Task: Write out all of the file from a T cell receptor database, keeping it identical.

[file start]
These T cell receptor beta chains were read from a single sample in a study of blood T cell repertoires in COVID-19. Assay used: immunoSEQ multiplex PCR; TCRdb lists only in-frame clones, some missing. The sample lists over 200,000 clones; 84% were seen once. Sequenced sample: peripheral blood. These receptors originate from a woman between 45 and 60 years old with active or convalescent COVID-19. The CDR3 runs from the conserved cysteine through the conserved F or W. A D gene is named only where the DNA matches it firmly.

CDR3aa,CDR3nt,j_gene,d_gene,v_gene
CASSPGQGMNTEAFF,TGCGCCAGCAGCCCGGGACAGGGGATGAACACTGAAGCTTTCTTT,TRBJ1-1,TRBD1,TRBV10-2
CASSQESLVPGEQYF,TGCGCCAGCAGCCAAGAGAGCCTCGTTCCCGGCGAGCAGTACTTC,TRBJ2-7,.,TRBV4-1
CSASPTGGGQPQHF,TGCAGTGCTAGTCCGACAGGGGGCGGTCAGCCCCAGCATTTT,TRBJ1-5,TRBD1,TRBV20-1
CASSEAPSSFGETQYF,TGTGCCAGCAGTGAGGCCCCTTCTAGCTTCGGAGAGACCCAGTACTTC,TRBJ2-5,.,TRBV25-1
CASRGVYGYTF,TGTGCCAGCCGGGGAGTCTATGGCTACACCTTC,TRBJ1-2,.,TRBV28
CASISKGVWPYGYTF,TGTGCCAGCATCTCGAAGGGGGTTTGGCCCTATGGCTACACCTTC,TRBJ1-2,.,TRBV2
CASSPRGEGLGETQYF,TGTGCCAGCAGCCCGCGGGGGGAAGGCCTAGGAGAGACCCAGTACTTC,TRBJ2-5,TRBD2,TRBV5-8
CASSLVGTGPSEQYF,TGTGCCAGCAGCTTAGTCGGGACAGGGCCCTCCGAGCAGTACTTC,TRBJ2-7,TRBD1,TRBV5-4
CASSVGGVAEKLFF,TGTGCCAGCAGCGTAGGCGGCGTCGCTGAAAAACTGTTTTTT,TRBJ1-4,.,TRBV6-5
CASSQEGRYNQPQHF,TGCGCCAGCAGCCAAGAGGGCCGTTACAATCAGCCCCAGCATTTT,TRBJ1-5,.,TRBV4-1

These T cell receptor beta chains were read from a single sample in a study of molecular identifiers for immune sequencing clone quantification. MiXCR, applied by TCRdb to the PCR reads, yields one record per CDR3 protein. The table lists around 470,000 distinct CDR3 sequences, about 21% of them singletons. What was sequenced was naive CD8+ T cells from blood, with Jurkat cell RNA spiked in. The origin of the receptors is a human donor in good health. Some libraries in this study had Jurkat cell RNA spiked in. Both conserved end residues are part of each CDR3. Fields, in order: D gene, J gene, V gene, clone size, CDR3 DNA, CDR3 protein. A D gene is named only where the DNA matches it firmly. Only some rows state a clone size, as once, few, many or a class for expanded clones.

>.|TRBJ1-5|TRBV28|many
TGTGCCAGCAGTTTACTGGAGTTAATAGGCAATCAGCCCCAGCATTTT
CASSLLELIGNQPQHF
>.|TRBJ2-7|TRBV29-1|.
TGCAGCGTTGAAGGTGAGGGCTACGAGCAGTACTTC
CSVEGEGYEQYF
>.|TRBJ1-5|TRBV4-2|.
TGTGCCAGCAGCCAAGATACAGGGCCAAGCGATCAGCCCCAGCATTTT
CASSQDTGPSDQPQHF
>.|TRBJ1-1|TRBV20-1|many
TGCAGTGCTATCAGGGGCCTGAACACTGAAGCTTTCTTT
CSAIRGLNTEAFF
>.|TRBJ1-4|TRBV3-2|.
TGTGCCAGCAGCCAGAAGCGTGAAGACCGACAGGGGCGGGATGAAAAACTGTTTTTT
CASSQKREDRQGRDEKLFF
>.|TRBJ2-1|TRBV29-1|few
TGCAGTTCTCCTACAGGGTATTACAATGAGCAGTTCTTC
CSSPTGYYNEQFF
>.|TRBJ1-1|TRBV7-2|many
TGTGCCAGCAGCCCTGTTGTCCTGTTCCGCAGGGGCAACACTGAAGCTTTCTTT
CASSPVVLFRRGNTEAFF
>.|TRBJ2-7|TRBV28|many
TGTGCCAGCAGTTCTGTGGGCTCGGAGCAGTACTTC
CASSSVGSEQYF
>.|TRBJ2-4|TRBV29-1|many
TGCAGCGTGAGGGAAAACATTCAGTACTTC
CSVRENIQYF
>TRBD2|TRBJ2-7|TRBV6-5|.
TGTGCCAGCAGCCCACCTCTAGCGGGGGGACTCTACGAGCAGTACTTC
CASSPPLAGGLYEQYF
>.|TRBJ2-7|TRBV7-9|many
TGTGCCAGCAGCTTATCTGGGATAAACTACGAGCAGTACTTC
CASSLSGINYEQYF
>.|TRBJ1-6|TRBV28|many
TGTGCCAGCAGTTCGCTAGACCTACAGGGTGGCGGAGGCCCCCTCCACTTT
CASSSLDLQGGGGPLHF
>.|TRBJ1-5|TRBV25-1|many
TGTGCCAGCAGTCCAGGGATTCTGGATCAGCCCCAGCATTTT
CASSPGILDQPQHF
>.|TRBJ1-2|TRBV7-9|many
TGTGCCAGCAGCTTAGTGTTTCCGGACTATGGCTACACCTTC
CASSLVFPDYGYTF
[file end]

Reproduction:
These T cell receptor beta chains were read from a single sample in a study of blood T cell repertoires in COVID-19. Assay used: immunoSEQ multiplex PCR; TCRdb lists only in-frame clones, some missing. The sample lists over 200,000 clones; 84% were seen once. Sequenced sample: peripheral blood. These receptors originate from a woman between 45 and 60 years old with active or convalescent COVID-19. The CDR3 runs from the conserved cysteine through the conserved F or W. A D gene is named only where the DNA matches it firmly.

CDR3aa,CDR3nt,j_gene,d_gene,v_gene
CASSPGQGMNTEAFF,TGCGCCAGCAGCCCGGGACAGGGGATGAACACTGAAGCTTTCTTT,TRBJ1-1,TRBD1,TRBV10-2
CASSQESLVPGEQYF,TGCGCCAGCAGCCAAGAGAGCCTCGTTCCCGGCGAGCAGTACTTC,TRBJ2-7,.,TRBV4-1
CSASPTGGGQPQHF,TGCAGTGCTAGTCCGACAGGGGGCGGTCAGCCCCAGCATTTT,TRBJ1-5,TRBD1,TRBV20-1
CASSEAPSSFGETQYF,TGTGCCAGCAGTGAGGCCCCTTCTAGCTTCGGAGAGACCCAGTACTTC,TRBJ2-5,.,TRBV25-1
CASRGVYGYTF,TGTGCCAGCCGGGGAGTCTATGGCTACACCTTC,TRBJ1-2,.,TRBV28
CASISKGVWPYGYTF,TGTGCCAGCATCTCGAAGGGGGTTTGGCCCTATGGCTACACCTTC,TRBJ1-2,.,TRBV2
CASSPRGEGLGETQYF,TGTGCCAGCAGCCCGCGGGGGGAAGGCCTAGGAGAGACCCAGTACTTC,TRBJ2-5,TRBD2,TRBV5-8
CASSLVGTGPSEQYF,TGTGCCAGCAGCTTAGTCGGGACAGGGCCCTCCGAGCAGTACTTC,TRBJ2-7,TRBD1,TRBV5-4
CASSVGGVAEKLFF,TGTGCCAGCAGCGTAGGCGGCGTCGCTGAAAAACTGTTTTTT,TRBJ1-4,.,TRBV6-5
CASSQEGRYNQPQHF,TGCGCCAGCAGCCAAGAGGGCCGTTACAATCAGCCCCAGCATTTT,TRBJ1-5,.,TRBV4-1

These T cell receptor beta chains were read from a single sample in a study of molecular identifiers for immune sequencing clone quantification. MiXCR, applied by TCRdb to the PCR reads, yields one record per CDR3 protein. The table lists around 470,000 distinct CDR3 sequences, about 21% of them singletons. What was sequenced was naive CD8+ T cells from blood, with Jurkat cell RNA spiked in. The origin of the receptors is a human donor in good health. Some libraries in this study had Jurkat cell RNA spiked in. Both conserved end residues are part of each CDR3. Fields, in order: D gene, J gene, V gene, clone size, CDR3 DNA, CDR3 protein. A D gene is named only where the DNA matches it firmly. Only some rows state a clone size, as once, few, many or a class for expanded clones.

>.|TRBJ1-5|TRBV28|many
TGTGCCAGCAGTTTACTGGAGTTAATAGGCAATCAGCCCCAGCATTTT
CASSLLELIGNQPQHF
>.|TRBJ2-7|TRBV29-1|.
TGCAGCGTTGAAGGTGAGGGCTACGAGCAGTACTTC
CSVEGEGYEQYF
>.|TRBJ1-5|TRBV4-2|.
TGTGCCAGCAGCCAAGATACAGGGCCAAGCGATCAGCCCCAGCATTTT
CASSQDTGPSDQPQHF
>.|TRBJ1-1|TRBV20-1|many
TGCAGTGCTATCAGGGGCCTGAACACTGAAGCTTTCTTT
CSAIRGLNTEAFF
>.|TRBJ1-4|TRBV3-2|.
TGTGCCAGCAGCCAGAAGCGTGAAGACCGACAGGGGCGGGATGAAAAACTGTTTTTT
CASSQKREDRQGRDEKLFF
>.|TRBJ2-1|TRBV29-1|few
TGCAGTTCTCCTACAGGGTATTACAATGAGCAGTTCTTC
CSSPTGYYNEQFF
>.|TRBJ1-1|TRBV7-2|many
TGTGCCAGCAGCCCTGTTGTCCTGTTCCGCAGGGGCAACACTGAAGCTTTCTTT
CASSPVVLFRRGNTEAFF
>.|TRBJ2-7|TRBV28|many
TGTGCCAGCAGTTCTGTGGGCTCGGAGCAGTACTTC
CASSSVGSEQYF
>.|TRBJ2-4|TRBV29-1|many
TGCAGCGTGAGGGAAAACATTCAGTACTTC
CSVRENIQYF
>TRBD2|TRBJ2-7|TRBV6-5|.
TGTGCCAGCAGCCCACCTCTAGCGGGGGGACTCTACGAGCAGTACTTC
CASSPPLAGGLYEQYF
>.|TRBJ2-7|TRBV7-9|many
TGTGCCAGCAGCTTATCTGGGATAAACTACGAGCAGTACTTC
CASSLSGINYEQYF
>.|TRBJ1-6|TRBV28|many
TGTGCCAGCAGTTCGCTAGACCTACAGGGTGGCGGAGGCCCCCTCCACTTT
CASSSLDLQGGGGPLHF
>.|TRBJ1-5|TRBV25-1|many
TGTGCCAGCAGTCCAGGGATTCTGGATCAGCCCCAGCATTTT
CASSPGILDQPQHF
>.|TRBJ1-2|TRBV7-9|many
TGTGCCAGCAGCTTAGTGTTTCCGGACTATGGCTACACCTTC
CASSLVFPDYGYTF